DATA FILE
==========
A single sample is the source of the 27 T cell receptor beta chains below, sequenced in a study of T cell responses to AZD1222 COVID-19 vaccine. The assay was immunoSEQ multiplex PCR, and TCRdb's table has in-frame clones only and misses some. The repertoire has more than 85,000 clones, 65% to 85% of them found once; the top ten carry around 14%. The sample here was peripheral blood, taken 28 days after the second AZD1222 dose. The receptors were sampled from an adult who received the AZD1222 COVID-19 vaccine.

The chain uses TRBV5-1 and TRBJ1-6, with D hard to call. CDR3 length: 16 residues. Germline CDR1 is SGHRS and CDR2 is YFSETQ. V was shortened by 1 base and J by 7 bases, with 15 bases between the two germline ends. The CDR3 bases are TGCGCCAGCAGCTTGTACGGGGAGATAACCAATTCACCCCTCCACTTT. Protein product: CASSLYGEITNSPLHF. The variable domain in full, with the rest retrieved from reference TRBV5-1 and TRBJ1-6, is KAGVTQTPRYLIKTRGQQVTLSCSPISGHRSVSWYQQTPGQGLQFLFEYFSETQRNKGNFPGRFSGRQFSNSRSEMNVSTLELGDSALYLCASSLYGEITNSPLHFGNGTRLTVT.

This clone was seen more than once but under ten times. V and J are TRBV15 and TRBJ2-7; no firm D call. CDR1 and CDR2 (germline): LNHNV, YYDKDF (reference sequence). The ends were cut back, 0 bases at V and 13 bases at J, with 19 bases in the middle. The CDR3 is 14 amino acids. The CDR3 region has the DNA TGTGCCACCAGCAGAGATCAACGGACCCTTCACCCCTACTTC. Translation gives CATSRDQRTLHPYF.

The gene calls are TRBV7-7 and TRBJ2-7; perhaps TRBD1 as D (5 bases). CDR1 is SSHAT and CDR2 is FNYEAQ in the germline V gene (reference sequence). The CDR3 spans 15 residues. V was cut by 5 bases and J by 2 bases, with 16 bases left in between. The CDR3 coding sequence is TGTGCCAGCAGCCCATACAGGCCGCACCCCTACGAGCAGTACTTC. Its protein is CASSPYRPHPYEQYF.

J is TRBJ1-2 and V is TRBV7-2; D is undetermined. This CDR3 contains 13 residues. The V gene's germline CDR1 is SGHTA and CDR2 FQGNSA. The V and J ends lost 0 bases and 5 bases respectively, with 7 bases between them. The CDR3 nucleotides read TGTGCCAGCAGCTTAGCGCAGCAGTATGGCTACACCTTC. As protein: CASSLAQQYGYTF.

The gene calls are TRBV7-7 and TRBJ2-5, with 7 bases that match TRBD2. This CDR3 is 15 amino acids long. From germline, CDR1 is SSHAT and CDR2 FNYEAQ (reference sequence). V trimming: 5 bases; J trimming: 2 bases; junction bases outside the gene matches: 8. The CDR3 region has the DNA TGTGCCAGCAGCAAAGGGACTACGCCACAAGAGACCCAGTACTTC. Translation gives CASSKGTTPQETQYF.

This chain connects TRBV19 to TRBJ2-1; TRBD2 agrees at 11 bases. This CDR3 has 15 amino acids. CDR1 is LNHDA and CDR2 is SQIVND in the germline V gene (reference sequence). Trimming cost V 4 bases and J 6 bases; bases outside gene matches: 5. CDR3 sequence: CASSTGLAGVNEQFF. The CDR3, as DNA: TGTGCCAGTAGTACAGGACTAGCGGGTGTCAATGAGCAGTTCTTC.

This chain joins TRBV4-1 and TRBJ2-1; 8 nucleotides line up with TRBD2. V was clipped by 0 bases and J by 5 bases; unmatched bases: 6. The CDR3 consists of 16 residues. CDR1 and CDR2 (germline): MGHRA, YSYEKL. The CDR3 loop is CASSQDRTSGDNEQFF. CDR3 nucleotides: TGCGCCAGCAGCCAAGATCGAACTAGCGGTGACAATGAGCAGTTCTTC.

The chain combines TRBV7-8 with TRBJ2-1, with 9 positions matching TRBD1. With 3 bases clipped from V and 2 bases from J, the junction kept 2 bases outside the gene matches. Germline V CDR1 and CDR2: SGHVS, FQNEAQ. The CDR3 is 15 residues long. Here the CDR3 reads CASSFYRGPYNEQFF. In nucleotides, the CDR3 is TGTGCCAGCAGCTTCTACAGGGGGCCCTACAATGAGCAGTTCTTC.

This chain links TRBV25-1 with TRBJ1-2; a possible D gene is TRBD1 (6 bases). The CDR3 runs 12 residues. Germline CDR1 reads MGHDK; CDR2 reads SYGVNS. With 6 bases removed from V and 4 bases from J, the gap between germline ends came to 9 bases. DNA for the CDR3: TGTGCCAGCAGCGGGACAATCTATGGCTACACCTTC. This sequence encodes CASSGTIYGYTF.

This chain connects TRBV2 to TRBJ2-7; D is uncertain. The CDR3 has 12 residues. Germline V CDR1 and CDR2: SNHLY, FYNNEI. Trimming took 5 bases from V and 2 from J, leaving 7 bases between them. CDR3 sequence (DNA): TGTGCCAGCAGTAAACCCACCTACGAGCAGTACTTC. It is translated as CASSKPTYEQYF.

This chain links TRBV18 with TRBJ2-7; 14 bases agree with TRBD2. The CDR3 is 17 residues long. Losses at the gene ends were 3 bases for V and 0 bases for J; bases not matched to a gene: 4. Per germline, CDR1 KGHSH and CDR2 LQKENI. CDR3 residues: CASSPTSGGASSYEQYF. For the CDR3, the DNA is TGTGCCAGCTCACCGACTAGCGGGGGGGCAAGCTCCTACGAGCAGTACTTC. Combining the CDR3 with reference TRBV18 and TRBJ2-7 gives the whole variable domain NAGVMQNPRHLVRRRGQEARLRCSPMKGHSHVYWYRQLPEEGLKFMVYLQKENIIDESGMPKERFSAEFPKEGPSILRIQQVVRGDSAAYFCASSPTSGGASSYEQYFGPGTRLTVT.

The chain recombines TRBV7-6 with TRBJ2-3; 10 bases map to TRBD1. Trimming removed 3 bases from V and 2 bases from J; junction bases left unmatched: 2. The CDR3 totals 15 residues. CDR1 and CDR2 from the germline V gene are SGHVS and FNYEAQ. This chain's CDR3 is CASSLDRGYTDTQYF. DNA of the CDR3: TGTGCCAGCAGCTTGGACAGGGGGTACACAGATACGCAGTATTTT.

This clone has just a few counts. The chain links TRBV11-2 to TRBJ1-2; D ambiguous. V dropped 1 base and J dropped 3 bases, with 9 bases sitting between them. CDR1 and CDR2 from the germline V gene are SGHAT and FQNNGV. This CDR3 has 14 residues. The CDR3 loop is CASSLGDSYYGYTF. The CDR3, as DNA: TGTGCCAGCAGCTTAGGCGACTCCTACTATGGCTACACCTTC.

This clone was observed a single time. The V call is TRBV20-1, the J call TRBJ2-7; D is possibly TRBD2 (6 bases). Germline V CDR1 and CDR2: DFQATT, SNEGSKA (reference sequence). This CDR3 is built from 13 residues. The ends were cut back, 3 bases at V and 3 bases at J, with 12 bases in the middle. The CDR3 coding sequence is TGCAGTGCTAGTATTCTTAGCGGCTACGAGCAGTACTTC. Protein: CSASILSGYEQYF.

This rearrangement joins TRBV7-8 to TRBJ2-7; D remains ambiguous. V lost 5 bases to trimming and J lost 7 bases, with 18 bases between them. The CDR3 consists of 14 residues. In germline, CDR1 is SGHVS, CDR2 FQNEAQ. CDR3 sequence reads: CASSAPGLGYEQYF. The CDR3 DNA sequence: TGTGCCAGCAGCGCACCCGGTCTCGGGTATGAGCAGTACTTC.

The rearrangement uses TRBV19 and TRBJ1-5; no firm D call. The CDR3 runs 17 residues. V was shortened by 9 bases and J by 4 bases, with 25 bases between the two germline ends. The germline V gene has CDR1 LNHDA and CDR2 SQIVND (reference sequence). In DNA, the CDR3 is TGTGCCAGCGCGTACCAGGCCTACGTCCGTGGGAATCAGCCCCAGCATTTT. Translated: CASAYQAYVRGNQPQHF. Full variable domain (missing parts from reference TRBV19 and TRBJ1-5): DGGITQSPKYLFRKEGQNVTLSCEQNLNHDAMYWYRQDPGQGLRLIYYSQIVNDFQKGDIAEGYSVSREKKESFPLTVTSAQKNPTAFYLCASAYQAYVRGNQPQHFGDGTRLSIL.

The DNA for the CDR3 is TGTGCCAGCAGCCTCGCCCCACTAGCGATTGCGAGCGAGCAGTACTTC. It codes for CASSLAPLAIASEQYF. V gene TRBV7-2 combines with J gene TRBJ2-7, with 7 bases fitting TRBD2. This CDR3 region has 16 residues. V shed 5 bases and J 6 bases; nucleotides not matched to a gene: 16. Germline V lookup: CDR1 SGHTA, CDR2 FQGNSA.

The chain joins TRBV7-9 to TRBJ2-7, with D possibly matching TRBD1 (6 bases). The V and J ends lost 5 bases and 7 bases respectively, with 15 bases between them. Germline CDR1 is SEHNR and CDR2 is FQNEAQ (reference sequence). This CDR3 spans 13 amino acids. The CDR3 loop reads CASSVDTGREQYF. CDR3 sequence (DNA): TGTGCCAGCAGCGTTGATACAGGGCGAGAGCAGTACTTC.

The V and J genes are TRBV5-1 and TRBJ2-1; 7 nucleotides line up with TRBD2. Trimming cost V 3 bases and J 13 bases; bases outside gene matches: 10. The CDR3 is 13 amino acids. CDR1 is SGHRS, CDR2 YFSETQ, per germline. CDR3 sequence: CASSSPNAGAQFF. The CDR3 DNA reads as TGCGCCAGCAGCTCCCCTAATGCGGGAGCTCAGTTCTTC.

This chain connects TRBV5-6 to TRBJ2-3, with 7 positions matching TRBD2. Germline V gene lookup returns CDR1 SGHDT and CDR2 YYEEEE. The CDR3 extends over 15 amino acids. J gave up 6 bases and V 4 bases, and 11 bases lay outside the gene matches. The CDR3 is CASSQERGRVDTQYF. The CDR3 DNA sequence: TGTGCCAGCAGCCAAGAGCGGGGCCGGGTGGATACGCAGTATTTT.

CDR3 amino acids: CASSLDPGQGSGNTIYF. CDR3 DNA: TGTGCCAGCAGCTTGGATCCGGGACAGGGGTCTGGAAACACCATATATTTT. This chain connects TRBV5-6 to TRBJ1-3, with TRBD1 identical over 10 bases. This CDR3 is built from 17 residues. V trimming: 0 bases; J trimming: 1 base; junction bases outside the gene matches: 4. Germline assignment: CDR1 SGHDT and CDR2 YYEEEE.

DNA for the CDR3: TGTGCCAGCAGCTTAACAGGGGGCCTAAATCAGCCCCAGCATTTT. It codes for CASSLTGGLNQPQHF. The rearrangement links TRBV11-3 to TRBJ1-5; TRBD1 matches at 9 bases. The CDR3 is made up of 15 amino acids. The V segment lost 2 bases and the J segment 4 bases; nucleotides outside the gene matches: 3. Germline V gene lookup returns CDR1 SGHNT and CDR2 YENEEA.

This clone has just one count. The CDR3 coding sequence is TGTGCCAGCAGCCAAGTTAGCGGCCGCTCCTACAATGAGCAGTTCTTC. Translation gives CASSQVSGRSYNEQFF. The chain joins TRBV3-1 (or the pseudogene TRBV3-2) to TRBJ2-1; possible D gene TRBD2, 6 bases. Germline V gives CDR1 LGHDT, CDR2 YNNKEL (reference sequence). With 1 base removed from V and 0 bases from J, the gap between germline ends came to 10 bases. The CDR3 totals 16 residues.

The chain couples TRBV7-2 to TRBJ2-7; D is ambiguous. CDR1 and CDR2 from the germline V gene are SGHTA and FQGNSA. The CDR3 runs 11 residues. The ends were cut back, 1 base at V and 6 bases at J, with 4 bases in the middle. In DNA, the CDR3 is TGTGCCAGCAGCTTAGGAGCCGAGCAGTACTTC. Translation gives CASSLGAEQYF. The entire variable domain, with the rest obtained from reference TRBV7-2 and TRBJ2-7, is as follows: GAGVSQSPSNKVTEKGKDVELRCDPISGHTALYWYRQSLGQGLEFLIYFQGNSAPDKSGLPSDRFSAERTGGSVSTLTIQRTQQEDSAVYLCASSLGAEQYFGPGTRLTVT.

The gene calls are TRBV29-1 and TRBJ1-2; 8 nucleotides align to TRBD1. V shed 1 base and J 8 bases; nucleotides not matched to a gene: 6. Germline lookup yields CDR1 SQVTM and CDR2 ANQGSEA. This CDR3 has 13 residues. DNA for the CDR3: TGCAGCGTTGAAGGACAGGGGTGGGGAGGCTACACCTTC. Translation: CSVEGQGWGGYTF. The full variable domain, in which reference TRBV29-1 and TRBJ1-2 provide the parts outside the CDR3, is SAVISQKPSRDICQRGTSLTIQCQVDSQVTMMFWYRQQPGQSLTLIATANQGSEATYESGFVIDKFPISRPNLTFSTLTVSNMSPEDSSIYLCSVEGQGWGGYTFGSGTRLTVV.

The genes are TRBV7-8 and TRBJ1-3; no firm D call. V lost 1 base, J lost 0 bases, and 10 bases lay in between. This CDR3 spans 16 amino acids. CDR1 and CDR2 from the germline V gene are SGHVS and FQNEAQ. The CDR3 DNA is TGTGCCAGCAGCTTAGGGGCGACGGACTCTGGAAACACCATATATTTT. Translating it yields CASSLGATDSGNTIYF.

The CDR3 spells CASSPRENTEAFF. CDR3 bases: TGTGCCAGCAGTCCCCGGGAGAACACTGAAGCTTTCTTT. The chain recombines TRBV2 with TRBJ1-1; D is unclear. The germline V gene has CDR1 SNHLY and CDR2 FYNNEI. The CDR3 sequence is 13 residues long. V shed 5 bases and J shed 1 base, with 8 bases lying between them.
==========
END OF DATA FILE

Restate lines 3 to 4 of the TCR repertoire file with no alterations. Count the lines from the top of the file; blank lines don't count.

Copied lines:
This clone was seen more than once but under ten times. V and J are TRBV15 and TRBJ2-7; no firm D call. CDR1 and CDR2 (germline): LNHNV, YYDKDF (reference sequence). The ends were cut back, 0 bases at V and 13 bases at J, with 19 bases in the middle. The CDR3 is 14 amino acids. The CDR3 region has the DNA TGTGCCACCAGCAGAGATCAACGGACCCTTCACCCCTACTTC. Translation gives CATSRDQRTLHPYF.

The gene calls are TRBV7-7 and TRBJ2-7; perhaps TRBD1 as D (5 bases). CDR1 is SSHAT and CDR2 is FNYEAQ in the germline V gene (reference sequence). The CDR3 spans 15 residues. V was cut by 5 bases and J by 2 bases, with 16 bases left in between. The CDR3 coding sequence is TGTGCCAGCAGCCCATACAGGCCGCACCCCTACGAGCAGTACTTC. Its protein is CASSPYRPHPYEQYF.